Approach to Thyroid Nodules

Paul R. Maddox, MCh, FRCS ■ Malcolm H. Wheeler, MD

Thyroid nodules are the most common thyroid disorder, and their incidence increases with advancing age.1 The prevalence of palpable thyroid nodules in adult Americans has been estimated to be 4% to 7%2; about 9 million adults harbor a thyroid nodule,3 and new nodules appear at a rate of 0.08% per year.4 However, the true prevalence of thyroid nodules has been shown to be far greater.5 Autopsy studies reveal that 50% of adults had nodules, most of which were impalpable.5-6 In agreement with these data, Horlocker and colleagues have shown, using high-resolution ultrasonography, that 50% of patients have thyroid nodules by the age of 50 years.7

Most thyroid nodules are benign, and thyroid cancer is comparatively rare, with an incidence of approximately 4 per 100,000 individuals per year,8 constituting only 1% of all malignancies3 and 0.5% of all cancer-related deaths.9 Postmortem data, however, have demonstrated that occult thyroid cancer, which is mostly papillary, has a prevalence ranging from 6% to 28%.10,11 Although the natural history of thyroid carcinoma usually involves a slow, indolent course, with a death rate of only 6 per 1 million, it is equally true that small, seemingly innocuous tumors with a diameter smaller than 1 cm have been known to develop into progressive metastatic disease and cause death.12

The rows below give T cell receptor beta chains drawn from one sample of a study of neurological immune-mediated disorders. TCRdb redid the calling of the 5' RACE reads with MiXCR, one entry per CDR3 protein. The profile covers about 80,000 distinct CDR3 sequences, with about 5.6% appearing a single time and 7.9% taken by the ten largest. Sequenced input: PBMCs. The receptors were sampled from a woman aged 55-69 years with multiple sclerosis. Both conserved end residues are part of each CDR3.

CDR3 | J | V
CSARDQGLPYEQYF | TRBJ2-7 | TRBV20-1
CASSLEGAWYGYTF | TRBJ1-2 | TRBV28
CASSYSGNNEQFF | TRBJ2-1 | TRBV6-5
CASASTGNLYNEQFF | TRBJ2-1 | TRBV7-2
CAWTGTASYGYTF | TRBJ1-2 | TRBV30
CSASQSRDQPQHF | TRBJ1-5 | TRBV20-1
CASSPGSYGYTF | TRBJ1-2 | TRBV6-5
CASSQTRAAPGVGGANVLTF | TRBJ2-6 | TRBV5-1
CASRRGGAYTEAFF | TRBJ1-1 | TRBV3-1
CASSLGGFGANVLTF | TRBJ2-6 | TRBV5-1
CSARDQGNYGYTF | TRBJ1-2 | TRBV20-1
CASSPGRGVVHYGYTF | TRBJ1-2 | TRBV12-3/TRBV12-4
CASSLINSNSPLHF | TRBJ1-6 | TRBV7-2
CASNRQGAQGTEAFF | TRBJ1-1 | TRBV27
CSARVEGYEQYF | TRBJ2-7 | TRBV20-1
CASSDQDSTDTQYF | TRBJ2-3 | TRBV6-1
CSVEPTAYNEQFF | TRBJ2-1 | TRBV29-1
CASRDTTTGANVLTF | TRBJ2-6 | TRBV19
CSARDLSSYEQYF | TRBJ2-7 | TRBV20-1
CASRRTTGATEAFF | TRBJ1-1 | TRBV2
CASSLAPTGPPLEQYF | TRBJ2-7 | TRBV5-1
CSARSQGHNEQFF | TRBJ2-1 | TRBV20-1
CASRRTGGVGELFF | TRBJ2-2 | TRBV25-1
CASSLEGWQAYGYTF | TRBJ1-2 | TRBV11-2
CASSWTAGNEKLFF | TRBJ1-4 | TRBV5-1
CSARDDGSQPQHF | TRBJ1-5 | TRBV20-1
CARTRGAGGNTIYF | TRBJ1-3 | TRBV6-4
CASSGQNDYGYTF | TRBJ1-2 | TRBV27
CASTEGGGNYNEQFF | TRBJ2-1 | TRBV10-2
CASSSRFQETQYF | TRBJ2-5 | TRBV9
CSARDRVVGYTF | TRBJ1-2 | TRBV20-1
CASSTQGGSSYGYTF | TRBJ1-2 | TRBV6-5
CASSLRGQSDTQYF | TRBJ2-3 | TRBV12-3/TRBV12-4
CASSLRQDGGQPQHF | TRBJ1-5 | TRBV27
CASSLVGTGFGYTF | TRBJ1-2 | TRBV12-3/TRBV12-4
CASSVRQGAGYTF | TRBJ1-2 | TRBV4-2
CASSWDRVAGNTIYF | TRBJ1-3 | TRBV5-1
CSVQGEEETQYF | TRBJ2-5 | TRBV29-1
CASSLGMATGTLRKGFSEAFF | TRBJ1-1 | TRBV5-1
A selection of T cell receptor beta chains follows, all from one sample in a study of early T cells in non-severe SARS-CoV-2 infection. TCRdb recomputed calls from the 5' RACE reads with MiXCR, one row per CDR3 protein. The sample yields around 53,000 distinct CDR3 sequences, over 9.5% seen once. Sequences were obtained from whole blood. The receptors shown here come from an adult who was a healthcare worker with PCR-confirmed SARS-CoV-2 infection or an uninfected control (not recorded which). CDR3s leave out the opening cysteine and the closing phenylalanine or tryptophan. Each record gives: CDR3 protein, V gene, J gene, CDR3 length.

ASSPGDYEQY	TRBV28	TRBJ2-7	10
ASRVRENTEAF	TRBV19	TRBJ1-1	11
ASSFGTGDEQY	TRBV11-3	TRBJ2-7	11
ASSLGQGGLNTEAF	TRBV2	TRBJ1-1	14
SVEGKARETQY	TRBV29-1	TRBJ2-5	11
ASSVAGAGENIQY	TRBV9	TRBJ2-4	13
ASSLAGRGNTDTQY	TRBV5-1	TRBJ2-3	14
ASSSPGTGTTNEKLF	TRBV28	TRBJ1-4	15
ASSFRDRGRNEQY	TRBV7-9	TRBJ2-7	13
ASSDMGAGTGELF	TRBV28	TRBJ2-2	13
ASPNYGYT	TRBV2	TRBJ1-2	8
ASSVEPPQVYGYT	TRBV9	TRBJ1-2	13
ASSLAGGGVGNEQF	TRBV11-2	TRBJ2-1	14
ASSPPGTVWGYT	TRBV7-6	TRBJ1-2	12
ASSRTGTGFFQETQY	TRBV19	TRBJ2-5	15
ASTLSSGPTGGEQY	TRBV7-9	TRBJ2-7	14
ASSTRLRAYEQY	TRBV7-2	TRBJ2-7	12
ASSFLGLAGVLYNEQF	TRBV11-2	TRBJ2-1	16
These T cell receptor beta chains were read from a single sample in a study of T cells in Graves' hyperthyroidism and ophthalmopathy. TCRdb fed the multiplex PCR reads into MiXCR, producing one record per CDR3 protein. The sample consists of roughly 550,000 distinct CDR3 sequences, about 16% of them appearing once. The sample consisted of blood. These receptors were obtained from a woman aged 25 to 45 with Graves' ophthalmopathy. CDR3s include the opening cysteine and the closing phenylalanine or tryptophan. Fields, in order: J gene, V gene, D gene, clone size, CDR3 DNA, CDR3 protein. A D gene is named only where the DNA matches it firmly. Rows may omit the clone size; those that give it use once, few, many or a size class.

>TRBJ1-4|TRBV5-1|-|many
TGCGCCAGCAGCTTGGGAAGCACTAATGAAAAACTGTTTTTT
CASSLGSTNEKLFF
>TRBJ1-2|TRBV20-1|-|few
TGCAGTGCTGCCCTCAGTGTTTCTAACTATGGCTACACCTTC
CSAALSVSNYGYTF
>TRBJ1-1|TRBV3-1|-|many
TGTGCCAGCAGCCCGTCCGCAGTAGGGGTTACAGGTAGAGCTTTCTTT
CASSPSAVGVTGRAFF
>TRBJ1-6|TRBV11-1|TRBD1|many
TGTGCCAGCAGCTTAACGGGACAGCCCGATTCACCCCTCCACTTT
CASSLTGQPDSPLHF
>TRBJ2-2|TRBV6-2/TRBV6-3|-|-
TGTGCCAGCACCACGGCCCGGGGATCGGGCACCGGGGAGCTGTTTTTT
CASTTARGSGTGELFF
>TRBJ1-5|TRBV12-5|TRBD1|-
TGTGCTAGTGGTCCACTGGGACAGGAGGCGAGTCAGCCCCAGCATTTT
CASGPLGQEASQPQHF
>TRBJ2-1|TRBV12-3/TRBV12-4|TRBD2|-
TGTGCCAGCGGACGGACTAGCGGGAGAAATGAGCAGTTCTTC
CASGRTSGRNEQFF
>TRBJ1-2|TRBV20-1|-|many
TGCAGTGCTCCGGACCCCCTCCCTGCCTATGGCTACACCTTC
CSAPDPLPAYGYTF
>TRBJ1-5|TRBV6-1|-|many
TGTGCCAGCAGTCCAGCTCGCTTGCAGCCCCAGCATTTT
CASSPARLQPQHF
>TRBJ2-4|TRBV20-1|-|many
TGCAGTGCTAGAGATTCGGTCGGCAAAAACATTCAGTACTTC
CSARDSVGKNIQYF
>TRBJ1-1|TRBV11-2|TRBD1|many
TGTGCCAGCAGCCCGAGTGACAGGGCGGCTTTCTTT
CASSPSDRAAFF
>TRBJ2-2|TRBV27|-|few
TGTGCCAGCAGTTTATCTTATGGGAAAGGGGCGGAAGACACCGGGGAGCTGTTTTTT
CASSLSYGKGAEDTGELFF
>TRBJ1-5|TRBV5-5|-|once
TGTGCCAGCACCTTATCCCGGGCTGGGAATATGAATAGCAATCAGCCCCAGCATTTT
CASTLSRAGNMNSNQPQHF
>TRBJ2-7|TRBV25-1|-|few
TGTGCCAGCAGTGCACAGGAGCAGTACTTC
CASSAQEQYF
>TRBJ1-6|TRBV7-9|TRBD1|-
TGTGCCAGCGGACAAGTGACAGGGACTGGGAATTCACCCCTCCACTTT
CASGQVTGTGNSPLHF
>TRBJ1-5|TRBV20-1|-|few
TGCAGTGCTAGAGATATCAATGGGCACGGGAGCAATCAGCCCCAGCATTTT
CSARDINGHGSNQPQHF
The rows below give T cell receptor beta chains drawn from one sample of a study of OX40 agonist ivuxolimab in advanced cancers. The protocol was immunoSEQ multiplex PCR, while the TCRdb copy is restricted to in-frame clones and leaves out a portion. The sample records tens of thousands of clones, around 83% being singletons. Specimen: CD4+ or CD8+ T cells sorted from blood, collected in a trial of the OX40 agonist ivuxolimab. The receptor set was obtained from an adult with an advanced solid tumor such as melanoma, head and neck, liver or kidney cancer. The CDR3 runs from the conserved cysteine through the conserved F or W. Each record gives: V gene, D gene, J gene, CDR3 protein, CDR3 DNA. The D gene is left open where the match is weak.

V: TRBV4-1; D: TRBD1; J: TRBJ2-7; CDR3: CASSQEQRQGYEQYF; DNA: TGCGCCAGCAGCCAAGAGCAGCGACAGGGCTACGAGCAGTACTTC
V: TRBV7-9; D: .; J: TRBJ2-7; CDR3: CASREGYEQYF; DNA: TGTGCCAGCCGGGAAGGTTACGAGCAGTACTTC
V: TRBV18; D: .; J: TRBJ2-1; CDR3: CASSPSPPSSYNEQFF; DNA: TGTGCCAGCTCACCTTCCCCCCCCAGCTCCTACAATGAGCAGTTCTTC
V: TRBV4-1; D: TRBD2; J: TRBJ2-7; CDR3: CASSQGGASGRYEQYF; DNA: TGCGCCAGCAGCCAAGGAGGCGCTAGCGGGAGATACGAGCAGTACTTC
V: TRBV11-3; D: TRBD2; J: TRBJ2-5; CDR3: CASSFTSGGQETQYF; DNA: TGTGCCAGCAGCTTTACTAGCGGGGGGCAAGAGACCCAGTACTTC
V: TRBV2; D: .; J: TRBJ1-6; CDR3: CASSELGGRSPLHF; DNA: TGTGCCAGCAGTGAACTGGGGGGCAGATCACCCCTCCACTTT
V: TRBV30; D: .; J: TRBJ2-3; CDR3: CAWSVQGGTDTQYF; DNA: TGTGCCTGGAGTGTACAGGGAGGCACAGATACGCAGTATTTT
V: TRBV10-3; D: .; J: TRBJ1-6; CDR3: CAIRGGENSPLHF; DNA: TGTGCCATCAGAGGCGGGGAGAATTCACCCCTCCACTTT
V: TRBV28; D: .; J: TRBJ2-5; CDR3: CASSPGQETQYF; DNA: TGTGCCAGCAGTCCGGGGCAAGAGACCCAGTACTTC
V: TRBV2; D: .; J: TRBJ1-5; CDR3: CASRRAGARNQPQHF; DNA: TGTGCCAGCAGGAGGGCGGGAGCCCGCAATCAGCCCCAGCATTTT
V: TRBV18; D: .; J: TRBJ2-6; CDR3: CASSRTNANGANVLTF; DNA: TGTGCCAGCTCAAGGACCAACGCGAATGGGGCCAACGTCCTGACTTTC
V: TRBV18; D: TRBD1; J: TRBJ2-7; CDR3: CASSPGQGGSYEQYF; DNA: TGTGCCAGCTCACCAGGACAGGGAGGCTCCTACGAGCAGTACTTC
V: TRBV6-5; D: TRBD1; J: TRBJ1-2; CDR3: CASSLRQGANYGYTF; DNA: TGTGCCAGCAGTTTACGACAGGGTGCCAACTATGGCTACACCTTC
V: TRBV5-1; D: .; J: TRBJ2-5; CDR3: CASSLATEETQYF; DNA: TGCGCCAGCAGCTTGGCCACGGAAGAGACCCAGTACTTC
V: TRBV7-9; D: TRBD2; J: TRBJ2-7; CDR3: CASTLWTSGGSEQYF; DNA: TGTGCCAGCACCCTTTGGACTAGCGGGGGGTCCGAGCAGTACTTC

It is the anxiety induced by the fear of malignancy within the solitary thyroid nodule against a background of common benign nodular disease that generates the diagnostic dilemma for the clinician. Consequently, the management of thyroid nodules has been controversial,13-14 with the ironic stance of some physicians advocating aggressive surgery15 and many surgeons continuing to advise a more conservative approach.16 Clearly, the truth must lie in the gray area between these two extremes, and the approach to thyroid nodule management must be a selective one, embracing the appropriate use of continually improving diagnostic techniques, thereby identifying those patients with malignancy who require surgery and avoiding thyroidectomy in most patients with benign lesions.

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